This paper examines the Chinese community’s significant cultural and economic contributions in early twentieth-century Mexico and its impact on the ever-evolving term “mestizo.” After years of growing financial success in northern Mexico, Mexicans grew resentful of the Chinese community not only for harnessing wealth in their country, but for intermarrying with Mexicans and raising children, Chinese Mexicans, who were seen as illegitimate. The Chinese community later became the target of an oppressive anti-Chinese campaign that resulted in their expulsion from the country. At the crux of the campaign was the general disapproval of the matrimonial unions between Chinese men and Mexican women, which stems from the resentment at the financial success within the Chinese community, which was perceived by Mexicans as subhuman, much like the indigenous population. In the aftermath of the expulsion from Mexico, and later, repatriation, Chinese Mexicans were left to grapple with the pressure to embrace one side of their identity and erase the other to appease their families and society, never being regarded as “mestizos”. Providing daunting accounts of violence against the Chinese community and fascinating testimonials from Chinese Mexicans, this paper attempts to bring awareness to this community’s struggles and triumphs in early modern Mexico and acknowledges that the Chinese Mexicans’ claim to the notion “mestizo” is a legitimate and merited one.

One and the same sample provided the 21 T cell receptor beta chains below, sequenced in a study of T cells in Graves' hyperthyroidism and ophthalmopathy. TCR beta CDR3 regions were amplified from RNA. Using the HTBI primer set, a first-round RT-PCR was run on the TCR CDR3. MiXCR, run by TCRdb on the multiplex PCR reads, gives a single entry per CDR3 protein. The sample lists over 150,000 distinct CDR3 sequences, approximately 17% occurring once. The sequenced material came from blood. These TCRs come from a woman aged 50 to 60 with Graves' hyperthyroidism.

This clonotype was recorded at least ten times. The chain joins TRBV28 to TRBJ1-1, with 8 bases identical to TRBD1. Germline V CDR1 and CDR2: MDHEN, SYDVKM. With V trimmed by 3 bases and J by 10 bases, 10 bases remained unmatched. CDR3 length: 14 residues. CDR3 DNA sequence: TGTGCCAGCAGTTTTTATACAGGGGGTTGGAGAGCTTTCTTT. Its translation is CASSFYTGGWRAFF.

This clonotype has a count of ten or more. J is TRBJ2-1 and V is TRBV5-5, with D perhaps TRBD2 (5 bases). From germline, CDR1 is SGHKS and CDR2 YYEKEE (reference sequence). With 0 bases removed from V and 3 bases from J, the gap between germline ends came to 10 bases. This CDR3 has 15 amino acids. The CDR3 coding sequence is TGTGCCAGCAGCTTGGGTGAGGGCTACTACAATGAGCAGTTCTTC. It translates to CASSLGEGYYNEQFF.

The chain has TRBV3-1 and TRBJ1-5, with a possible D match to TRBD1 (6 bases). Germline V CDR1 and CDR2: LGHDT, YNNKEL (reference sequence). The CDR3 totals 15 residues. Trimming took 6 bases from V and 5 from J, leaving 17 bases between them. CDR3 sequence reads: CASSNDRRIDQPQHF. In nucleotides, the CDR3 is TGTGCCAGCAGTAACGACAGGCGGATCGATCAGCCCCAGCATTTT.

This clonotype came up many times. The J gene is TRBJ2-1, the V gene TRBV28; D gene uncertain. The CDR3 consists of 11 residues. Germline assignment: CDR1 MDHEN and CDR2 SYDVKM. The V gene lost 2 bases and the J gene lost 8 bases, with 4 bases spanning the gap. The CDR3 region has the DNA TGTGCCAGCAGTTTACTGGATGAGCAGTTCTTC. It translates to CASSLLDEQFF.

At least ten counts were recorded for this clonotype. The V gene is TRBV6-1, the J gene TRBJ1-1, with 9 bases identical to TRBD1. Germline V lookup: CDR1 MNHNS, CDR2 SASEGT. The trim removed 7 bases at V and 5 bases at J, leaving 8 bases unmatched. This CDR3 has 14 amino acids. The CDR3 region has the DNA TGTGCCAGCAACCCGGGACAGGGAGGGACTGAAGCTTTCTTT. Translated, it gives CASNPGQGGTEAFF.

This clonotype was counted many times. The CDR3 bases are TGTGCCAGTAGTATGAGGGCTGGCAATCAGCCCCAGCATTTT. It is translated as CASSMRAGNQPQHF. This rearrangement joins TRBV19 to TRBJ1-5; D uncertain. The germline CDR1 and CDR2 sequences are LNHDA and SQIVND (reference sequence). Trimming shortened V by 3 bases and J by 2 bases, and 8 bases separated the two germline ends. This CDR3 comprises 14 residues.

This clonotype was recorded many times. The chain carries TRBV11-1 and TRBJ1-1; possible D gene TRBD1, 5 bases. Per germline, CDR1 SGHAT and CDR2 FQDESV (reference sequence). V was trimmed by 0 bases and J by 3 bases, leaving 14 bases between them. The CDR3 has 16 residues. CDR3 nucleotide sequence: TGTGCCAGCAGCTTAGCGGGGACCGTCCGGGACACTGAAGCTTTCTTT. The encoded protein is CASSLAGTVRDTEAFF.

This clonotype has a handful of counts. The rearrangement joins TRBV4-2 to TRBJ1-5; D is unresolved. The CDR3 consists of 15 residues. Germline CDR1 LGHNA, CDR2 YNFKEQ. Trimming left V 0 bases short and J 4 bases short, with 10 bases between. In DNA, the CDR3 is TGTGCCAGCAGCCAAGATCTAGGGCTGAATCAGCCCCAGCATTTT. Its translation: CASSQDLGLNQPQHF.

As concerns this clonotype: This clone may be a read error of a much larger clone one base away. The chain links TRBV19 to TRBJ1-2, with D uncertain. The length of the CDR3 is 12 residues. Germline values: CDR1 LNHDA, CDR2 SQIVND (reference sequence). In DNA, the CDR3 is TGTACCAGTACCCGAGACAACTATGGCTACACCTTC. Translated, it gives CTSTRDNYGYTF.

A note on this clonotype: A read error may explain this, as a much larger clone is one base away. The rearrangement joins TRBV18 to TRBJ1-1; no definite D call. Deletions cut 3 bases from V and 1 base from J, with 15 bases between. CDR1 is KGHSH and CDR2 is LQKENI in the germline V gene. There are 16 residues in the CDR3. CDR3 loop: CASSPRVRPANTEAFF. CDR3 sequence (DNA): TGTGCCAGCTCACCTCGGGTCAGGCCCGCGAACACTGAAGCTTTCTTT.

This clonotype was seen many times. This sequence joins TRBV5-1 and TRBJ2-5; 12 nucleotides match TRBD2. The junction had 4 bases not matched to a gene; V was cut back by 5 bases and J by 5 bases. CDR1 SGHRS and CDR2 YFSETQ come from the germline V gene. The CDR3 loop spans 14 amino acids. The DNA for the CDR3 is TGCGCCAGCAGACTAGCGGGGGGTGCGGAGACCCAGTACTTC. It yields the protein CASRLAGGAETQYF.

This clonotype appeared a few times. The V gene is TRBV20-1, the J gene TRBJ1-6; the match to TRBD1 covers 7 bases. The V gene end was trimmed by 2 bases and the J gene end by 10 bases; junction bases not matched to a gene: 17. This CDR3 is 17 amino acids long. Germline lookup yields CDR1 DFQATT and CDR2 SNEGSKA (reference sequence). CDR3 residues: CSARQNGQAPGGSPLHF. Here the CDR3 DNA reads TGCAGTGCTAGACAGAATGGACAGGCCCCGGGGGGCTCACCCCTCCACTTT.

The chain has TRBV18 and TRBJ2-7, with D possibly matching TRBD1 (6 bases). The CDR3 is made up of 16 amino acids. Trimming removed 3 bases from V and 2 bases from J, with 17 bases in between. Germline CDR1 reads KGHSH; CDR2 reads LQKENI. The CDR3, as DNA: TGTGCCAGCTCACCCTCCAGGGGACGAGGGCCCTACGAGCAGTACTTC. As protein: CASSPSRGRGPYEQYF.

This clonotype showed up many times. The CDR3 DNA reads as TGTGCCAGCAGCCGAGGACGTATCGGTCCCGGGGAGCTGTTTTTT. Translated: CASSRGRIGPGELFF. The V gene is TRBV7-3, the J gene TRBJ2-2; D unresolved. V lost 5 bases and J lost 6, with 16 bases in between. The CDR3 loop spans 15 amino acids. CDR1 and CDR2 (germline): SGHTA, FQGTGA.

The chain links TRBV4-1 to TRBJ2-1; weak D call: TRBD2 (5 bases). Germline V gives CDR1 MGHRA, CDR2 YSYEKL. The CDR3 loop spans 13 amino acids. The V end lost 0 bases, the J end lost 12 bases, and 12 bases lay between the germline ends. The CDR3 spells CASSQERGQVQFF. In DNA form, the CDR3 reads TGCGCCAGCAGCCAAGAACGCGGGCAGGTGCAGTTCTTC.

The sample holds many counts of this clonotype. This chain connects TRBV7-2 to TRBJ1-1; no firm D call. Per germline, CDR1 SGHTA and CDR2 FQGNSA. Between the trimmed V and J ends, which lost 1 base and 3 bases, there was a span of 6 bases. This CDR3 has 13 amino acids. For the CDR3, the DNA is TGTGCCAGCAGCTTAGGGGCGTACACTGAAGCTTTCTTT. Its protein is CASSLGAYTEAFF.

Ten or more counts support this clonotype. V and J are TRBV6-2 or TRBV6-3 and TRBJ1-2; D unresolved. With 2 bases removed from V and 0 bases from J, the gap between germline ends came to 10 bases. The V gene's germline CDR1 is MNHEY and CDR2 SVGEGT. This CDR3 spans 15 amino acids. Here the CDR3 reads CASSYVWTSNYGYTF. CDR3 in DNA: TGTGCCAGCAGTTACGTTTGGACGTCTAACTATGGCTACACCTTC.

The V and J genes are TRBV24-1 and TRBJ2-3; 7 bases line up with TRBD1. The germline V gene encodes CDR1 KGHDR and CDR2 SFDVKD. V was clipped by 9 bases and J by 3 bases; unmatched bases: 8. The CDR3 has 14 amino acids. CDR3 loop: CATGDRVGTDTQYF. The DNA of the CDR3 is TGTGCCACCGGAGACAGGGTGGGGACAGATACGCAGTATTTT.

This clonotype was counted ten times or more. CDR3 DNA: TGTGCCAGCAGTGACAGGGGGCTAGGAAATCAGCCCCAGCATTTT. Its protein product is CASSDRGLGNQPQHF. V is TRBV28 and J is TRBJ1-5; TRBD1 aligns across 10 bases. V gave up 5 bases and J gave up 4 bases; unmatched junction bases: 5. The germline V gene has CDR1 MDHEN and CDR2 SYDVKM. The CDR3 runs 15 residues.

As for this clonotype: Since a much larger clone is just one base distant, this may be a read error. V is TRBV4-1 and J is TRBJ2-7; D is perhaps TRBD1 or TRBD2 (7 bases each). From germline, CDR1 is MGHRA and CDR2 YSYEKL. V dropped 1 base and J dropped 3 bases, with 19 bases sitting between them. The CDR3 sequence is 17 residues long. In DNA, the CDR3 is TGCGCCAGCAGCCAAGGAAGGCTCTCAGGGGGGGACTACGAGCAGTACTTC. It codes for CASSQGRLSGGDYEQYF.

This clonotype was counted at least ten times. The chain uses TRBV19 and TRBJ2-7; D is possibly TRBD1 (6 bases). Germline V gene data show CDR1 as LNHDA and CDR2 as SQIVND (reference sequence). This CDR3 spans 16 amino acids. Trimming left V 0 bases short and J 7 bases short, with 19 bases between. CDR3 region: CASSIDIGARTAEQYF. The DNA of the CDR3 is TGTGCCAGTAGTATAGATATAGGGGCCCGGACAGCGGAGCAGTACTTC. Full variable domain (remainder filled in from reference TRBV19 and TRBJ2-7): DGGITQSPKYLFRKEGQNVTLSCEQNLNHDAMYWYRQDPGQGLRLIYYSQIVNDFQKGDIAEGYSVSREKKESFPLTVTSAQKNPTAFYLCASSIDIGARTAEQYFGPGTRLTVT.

"Chinese Mexicans: Mexico’s Forgotten and Overlooked Mestizos,"
History in the Making: Vol. 10
, Article 4.
Available at: https://scholarworks.lib.csusb.edu/history-in-the-making/vol10/iss1/4